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Eleanor was born in 1816, four years before her sister Elsie, and died in 1893 at the age of 77. She was buried with her husband Mattias Phinney (1800 – 1880) in the Churchhill Cemetery, Machiasport, Maine.

Related posts:

My Great Great Grandmother Elsie Fuller Berry Means.

My Great Great Grandfather Otis Witham Means.

My Great Great Grandparents’ Family.

Grace Means Photo Collection. 1924.

Portraits of the Ancestors.

Grace Adele Means.

Andrew Fuller Means.

Eliphalet Scribner Means.

Your Preservation Stories

Preservation pays off—read stories of family discoveries people have made due to the preservation efforts of others. Piles of old documents sitting around in the attic. Old family keepsakes gathering dust. Each piece of your family’s past has a story to tell, but unfortunately, these stories can be forgotten or lost if steps aren’t taken…

via Your Preservation Stories — FamilySearch Blog

Hannah Weston Chapter DAR. Burnham Tavern Open Every Saturday During Summer.

Machias Valley News Observer, Wednesday, June 3, 1936. The Burnham Tavern is a historic landmark of the Revolutionary War.

My maternal ancestor, Joseph Getchell Jr., fought the British in the rebellion for independence of the American colonies to prevent the British from taking their primary resources: timber for ships and their hard-earned money, taxation without representation. Once British demands were made, residents of Machias not only refused to comply by providing timber or paying their taxes, they erected a “liberty pole” in the town square. And then, they set out to seize British ships that entered their harbor.

A group of townsmen met to decide on their plan of action. Once agreed upon at the Rubicon, the brook they all jumped across to seal their pact, these men collectively captured the British ship “Margaretta” and hid her upriver. Joseph Getchell Jr. was among the first men who jumped on board the Margaretta in the assault. The captured British ship captain died. His blood remains in the Burnham Tavern where they took him after their assault. It was the first naval battle of the American Revolution.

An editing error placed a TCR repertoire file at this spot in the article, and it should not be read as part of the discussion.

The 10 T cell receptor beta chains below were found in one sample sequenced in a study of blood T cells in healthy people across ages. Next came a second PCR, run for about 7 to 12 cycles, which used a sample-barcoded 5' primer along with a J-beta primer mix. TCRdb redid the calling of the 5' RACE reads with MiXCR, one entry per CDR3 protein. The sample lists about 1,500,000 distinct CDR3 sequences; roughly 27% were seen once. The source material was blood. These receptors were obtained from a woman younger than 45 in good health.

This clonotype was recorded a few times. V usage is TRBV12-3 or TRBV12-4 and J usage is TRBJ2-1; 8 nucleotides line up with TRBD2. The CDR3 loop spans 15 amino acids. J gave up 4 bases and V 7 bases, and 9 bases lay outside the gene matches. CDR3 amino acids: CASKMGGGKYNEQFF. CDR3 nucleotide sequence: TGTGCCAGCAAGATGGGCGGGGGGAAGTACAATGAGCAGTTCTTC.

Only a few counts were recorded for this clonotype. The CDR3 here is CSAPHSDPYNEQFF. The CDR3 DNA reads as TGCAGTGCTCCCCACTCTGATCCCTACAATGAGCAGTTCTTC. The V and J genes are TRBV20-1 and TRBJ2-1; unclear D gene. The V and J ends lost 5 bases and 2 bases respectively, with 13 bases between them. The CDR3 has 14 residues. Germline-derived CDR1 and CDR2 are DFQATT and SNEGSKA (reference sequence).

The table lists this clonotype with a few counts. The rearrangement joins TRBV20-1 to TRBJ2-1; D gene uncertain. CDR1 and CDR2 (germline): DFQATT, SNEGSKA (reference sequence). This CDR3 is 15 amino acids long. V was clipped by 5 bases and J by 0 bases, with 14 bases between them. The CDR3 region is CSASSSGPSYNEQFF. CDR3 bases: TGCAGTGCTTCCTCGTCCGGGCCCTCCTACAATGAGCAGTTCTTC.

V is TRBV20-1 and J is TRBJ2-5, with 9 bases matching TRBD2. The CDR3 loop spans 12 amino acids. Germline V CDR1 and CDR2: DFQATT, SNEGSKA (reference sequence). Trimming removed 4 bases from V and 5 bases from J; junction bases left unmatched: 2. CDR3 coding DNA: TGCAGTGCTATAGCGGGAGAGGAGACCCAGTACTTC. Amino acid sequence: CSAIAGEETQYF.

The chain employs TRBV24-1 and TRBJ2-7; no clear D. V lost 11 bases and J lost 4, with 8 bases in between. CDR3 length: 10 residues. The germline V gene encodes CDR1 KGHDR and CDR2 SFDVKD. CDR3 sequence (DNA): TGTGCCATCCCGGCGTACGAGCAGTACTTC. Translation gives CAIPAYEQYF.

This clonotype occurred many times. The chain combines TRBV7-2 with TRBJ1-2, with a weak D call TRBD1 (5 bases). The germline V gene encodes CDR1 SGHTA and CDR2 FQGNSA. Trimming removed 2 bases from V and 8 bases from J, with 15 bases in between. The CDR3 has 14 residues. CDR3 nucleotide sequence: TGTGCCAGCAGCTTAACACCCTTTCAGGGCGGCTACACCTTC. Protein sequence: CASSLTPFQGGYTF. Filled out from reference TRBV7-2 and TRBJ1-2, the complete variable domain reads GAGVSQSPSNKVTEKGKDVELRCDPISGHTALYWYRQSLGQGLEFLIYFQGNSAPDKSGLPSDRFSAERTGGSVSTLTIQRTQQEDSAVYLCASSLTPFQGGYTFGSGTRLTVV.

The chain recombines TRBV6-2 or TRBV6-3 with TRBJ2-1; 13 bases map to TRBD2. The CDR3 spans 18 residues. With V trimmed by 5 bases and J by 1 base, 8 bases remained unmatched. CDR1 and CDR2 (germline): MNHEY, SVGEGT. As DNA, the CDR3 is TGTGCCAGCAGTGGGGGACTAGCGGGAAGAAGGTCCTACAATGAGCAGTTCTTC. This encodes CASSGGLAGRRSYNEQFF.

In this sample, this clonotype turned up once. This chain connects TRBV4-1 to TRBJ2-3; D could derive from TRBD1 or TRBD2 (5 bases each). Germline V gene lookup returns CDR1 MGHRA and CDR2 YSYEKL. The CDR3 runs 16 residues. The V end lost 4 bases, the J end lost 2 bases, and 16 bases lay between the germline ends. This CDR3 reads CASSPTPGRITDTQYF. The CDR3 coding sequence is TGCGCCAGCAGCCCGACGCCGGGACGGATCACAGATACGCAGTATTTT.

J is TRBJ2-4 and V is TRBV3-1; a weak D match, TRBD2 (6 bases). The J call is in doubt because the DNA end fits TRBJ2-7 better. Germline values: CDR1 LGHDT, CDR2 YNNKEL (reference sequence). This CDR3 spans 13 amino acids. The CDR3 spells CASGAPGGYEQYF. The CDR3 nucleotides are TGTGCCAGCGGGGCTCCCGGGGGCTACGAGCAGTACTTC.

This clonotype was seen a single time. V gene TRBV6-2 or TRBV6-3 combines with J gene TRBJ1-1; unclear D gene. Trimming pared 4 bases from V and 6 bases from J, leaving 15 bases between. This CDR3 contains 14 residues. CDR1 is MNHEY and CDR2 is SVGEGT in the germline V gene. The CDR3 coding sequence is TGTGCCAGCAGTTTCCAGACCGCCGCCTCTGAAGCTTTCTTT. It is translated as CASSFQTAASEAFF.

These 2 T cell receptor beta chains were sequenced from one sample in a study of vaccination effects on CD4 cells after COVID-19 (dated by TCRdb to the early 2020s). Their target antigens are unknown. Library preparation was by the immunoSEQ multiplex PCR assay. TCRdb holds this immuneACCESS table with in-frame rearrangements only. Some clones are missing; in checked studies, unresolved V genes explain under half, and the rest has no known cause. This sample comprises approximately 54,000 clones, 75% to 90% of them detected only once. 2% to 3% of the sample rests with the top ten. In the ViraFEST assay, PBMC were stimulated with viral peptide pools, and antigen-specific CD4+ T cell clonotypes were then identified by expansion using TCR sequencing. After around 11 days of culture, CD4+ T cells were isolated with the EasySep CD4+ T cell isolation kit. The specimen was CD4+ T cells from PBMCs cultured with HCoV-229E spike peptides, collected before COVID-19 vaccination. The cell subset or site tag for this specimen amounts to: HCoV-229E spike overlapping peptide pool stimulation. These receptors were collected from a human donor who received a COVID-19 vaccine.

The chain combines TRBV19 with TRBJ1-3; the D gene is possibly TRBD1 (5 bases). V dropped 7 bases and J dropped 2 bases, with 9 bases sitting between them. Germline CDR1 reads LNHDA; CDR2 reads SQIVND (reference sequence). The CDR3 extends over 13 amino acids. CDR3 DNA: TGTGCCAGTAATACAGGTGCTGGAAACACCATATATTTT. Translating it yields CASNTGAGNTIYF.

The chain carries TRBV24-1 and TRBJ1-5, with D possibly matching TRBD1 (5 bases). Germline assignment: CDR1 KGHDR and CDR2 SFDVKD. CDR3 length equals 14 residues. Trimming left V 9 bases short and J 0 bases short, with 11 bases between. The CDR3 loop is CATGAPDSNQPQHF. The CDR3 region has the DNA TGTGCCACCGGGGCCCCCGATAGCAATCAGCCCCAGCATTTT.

The preservation of the Burnham Tavern is overseen by the Hannah Weston chapter of the Daughters of the American Revolution (DAR), as a reminder to future generations never to yield to tyranny.  The DAR chapter in Downeast Maine is named for Hannah Weston, a Revolutionary War heroine who carried ammunition through sixteen miles of wilderness for the men who were engaged in the first naval battle of the war which took place in Machias Bay. I am proud to be a member of the Hannah Weston chapter of the DAR, as was my mother, Louise Johnson Rier. It is the second largest DAR chapter in the state of Maine, second only to Portland.

My great grandmother, Nellie Getchell Means, was the great grandchild of Joseph Getchell Jr., Revolutionary War soldier at the age of 18. His father, Joseph Getchell Sr., was the first Getchell settler at Machias in 1769. My great grandmother’s father was Marshfield Getchell, son of John who was the son of on Joseph Jr. Thus, Joseph Getchell Jr. is my 4X great grandfather.

Reference: History of Machias, Maine by George W. Drisko. Press of the Republican. 1904.

The Burnham Tavern, beautifully preserved, as it is today.

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This summer, the Tavern will be open from 10:00 AM until 3:00 PM, Monday through Friday, beginning on Tuesday, July 5th and continuing through Friday, September 2nd.  In addition, it may be possible to arrange visits at other times if a docent is available.  Please call 207-733-4577 or e-mail <info@burnhamtavern.com> for further information.

 

 

 

 

 

My Dad, James “Gene” Rier and Phil Watts. Just Kidding Around.

July 23, 1963. The trio publicized the celebration of the 200th anniversary of Machias that year.  Men in town grew beards, sported top hats, and dubbed their group “Brothers of the Bush.” Dad and Phil failed to achieve the 10-inch length of Mr. Goat’s whiskers, the original member of the group.

It was the only time my Dad had a beard. I recall it well because he had dark brown hair but his beard was red, revealing his Irish ancestry.

10 Survival Tips That Kept Your Great-Grandparents Alive

Written by: Kathy Bernier Extreme Survival [ repost: http://www.offthegridnews.com/extreme-survival/10-survival-tips-that-kept-your-great-grandparents-alive/ ] Unless you are fairly young, chances are your great-grandparents already have passed on. But if they were around in today’s tenuous times, our great-grandparents might have a few words of advice for us. Survival was something most of our ancestors did well, and a few […]

via 10 Survival Tips That Kept Your Great-Grandparents Alive — How to Provide